How Routine Is Over-The-Counter Drug And Herbal Therapy Use In Patients With Diabetes?

2.50
Hdl Handle:
http://hdl.handle.net/10755/158932
Type:
Presentation
Title:
How Routine Is Over-The-Counter Drug And Herbal Therapy Use In Patients With Diabetes?
Abstract:
How Routine Is Over-The-Counter Drug And Herbal Therapy Use In Patients With Diabetes?
Conference Sponsor:Midwest Nursing Research Society
Conference Year:2009
Author:Albert, Nancy, PhD, RN
P.I. Institution Name:Cleveland Clinic
Title:Nursing Research and Innovation
Contact Address:9500 Euclid Avenue, Mail Code, P32, Cleveland, OH, 44195, USA
Contact Telephone:216-444-7028
Co-Authors:N.M. Albert, M. Modic , J. Bena , S. McIntyre, G. Hinkle , P. Zielinski, Cleveland Clinic, Cleveland, OH; D. Phillip, NWOCC, Toledo, OH; D. Ross , , Lakewood Hospital, Lakewood, OH;
Introduction: Over-the-counter (OTC) drug and herbal therapies may cause interactions with prescription drugs in patients with diabetes. Data on routine OTC drug and herbal therapy use and predictors of use are poorly understood in patients with diabetes. Methods: Using a prospective multicenter cohort survey design and convenience sample, we examined routine use of OTC drug and herbal therapies, medical background and socioeconomic status. Chi-Square and Fisher exact tests or two-sample t-tests were used to determine univariate predictors of routine OTC drug and herbal therapies use. Independent univariate predictors associated with use were assessed using multivariable logistic regression models. Results: Of 305 subjects at 3 sites, mean age was 64.8 plus or minus 11.5 years; 51% were male, 59% were Caucasian, 64% had equal to or greater than high school education, and 47% were married. All but 46 routinely used OTC drugs; most commonly, acetaminophen (45%), vitamins (31%), antiplatelet (baby ASA; 30%), aspirin (21%), non-sodium based antacid (18%), NSAID (16%), and laxative (10%). OTC users were more likely female, treated by someone other than an internist or endocrinologist, diet-controlled, and had a higher body mass index (BMI), all P<0.001. OTC users were more likely to have arthritis, GERD/ulcer disease, hypercholesterolemia and hypertension; all P less than or equal to 0.05. After multivariable analysis, patients who were diet-controlled were more likely to use OTC therapies even after adjusting for gender, BMI, physician type, hospital/outpatient status and presence of common comorbidities: (odds ratio 4.61; 95% CI 1.50, 14.22; P=0.008). Only 9.5% of subjects used herbal therapies; flaxseed (24%), green tea (21%) and ginseng (10%) were most common. In multivariable analyses, no univariate variables remained significant predictors of herbal therapy use. Conclusions: Patients with diabetes regularly use common OTC drugs to self-treat medical problems, maintain good health, prevent cardiovascular events, or per physician/nurse advice; but seldom used herbal therapies. Routine assessment of OTC drug therapies is advocated and individualized education may be needed if drug-drug interactions are likely.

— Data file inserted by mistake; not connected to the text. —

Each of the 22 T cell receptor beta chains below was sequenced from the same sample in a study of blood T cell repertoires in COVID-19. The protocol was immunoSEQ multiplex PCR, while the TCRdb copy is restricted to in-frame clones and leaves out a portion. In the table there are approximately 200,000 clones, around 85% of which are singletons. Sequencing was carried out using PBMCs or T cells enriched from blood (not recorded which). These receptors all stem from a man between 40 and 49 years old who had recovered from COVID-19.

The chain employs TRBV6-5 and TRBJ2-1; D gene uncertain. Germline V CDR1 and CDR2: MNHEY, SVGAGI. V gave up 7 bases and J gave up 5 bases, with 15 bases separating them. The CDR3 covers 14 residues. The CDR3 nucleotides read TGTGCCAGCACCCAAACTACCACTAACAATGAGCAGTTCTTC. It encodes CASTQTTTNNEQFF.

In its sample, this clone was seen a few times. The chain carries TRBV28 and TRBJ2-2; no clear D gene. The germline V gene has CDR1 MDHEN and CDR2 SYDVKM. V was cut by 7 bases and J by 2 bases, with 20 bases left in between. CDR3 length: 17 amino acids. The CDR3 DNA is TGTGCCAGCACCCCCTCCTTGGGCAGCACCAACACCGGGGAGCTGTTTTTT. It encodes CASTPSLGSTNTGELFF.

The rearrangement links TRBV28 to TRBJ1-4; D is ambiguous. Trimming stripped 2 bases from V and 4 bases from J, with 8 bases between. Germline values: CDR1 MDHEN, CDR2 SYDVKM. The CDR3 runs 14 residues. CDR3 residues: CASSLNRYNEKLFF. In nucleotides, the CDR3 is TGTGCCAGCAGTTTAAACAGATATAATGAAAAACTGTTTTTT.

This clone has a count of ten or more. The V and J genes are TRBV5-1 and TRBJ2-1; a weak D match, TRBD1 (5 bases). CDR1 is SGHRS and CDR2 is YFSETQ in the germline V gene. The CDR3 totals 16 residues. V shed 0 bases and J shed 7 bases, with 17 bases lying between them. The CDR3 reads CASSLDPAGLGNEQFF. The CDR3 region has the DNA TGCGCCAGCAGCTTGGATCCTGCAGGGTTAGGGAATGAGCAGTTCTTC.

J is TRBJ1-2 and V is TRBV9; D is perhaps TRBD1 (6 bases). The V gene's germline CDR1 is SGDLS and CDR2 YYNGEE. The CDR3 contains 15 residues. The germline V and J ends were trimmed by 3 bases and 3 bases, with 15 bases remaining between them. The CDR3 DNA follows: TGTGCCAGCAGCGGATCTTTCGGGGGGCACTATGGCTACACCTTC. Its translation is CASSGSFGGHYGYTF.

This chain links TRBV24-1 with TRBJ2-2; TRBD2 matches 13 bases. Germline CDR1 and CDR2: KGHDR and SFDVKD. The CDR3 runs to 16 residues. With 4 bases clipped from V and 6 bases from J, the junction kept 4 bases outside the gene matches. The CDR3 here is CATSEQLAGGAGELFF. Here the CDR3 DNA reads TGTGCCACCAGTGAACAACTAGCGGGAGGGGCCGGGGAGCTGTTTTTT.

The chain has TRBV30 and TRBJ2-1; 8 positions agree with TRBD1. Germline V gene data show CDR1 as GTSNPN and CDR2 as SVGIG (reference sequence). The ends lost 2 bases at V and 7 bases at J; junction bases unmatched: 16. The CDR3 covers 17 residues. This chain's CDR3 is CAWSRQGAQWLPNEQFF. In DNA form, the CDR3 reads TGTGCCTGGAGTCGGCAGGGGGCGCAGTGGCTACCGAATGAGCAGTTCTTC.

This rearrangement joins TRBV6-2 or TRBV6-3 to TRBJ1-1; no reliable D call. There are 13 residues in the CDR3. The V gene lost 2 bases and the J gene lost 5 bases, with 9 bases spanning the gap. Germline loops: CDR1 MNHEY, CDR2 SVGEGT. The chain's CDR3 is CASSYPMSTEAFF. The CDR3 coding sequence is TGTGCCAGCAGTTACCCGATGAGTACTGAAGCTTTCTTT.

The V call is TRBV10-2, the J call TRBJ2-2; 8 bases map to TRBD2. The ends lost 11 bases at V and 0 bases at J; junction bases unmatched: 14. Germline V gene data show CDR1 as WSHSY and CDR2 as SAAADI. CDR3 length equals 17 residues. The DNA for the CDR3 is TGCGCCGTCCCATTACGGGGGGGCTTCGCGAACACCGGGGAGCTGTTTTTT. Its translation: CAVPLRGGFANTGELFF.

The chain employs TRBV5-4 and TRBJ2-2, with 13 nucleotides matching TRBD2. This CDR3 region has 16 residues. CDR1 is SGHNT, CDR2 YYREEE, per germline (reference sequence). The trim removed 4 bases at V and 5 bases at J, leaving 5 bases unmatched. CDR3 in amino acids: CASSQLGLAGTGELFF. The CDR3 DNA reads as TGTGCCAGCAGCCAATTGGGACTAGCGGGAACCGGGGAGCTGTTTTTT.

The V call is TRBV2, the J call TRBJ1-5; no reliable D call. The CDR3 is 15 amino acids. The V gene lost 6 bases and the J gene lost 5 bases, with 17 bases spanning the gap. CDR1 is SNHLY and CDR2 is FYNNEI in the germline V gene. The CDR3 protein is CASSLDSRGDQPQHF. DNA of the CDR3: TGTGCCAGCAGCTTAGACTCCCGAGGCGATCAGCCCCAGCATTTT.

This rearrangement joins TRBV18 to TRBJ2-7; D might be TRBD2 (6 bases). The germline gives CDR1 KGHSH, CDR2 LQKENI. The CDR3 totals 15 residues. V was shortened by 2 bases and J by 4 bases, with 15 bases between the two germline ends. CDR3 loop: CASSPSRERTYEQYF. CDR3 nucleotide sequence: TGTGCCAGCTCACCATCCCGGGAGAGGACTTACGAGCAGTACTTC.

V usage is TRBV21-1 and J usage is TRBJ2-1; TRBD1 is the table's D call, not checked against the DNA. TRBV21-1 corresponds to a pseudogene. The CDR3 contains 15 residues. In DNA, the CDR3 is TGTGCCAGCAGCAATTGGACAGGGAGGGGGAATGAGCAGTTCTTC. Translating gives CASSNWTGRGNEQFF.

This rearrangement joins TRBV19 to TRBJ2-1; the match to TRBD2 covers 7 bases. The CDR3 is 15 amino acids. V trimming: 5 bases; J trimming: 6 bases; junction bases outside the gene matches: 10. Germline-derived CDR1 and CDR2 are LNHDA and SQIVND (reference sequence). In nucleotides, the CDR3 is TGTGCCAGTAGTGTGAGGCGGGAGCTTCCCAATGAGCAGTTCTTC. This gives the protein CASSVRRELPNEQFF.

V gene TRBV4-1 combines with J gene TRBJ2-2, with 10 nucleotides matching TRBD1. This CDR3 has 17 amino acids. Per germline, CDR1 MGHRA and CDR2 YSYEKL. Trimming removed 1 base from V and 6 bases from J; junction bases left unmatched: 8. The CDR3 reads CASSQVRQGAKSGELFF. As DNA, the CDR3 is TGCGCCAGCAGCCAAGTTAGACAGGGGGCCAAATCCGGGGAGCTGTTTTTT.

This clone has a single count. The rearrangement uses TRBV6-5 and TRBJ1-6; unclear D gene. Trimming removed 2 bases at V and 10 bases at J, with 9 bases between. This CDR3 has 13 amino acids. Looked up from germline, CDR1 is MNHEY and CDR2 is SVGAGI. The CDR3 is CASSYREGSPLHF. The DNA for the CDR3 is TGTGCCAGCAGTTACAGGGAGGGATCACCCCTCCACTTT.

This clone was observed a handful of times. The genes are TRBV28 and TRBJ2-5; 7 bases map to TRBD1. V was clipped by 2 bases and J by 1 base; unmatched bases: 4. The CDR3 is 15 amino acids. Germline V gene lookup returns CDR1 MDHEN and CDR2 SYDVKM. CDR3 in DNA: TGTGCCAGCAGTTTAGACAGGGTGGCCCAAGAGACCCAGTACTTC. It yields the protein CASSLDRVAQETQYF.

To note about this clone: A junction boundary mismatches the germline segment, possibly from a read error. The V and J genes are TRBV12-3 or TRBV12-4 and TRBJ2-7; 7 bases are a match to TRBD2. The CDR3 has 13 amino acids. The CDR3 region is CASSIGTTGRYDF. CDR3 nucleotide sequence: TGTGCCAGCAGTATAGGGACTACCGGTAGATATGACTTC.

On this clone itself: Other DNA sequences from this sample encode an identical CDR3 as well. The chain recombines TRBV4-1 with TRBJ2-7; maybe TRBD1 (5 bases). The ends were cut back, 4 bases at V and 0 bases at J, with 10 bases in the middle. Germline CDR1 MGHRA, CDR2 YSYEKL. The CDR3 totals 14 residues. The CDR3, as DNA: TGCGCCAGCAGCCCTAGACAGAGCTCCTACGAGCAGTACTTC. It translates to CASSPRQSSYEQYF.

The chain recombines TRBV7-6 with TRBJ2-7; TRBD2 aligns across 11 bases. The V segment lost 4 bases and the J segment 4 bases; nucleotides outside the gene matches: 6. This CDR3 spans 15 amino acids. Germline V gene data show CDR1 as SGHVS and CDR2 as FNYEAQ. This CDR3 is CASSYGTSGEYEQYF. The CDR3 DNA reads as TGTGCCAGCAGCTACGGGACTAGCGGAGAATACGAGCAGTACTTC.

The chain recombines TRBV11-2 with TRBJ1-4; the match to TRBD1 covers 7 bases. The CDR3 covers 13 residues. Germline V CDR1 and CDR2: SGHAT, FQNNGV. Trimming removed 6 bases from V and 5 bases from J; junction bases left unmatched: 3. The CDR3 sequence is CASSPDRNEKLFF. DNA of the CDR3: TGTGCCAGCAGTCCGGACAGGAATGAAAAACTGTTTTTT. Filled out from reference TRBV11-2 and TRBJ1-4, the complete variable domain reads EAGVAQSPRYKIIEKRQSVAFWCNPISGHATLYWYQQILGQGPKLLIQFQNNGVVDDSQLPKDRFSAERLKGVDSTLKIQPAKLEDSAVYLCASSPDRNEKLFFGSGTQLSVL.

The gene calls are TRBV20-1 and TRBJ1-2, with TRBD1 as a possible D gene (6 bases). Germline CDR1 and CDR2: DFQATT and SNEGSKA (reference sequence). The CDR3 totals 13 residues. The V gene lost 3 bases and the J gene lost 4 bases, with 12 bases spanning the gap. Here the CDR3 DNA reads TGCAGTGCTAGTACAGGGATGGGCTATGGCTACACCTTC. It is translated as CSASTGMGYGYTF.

Repository Posting Date:
26-Oct-2011
Date of Publication:
17-Oct-2011
Sponsors:
Midwest Nursing Research Society

Full metadata record

DC FieldValue Language
dc.typePresentationen_GB
dc.titleHow Routine Is Over-The-Counter Drug And Herbal Therapy Use In Patients With Diabetes?en_GB
dc.identifier.urihttp://hdl.handle.net/10755/158932-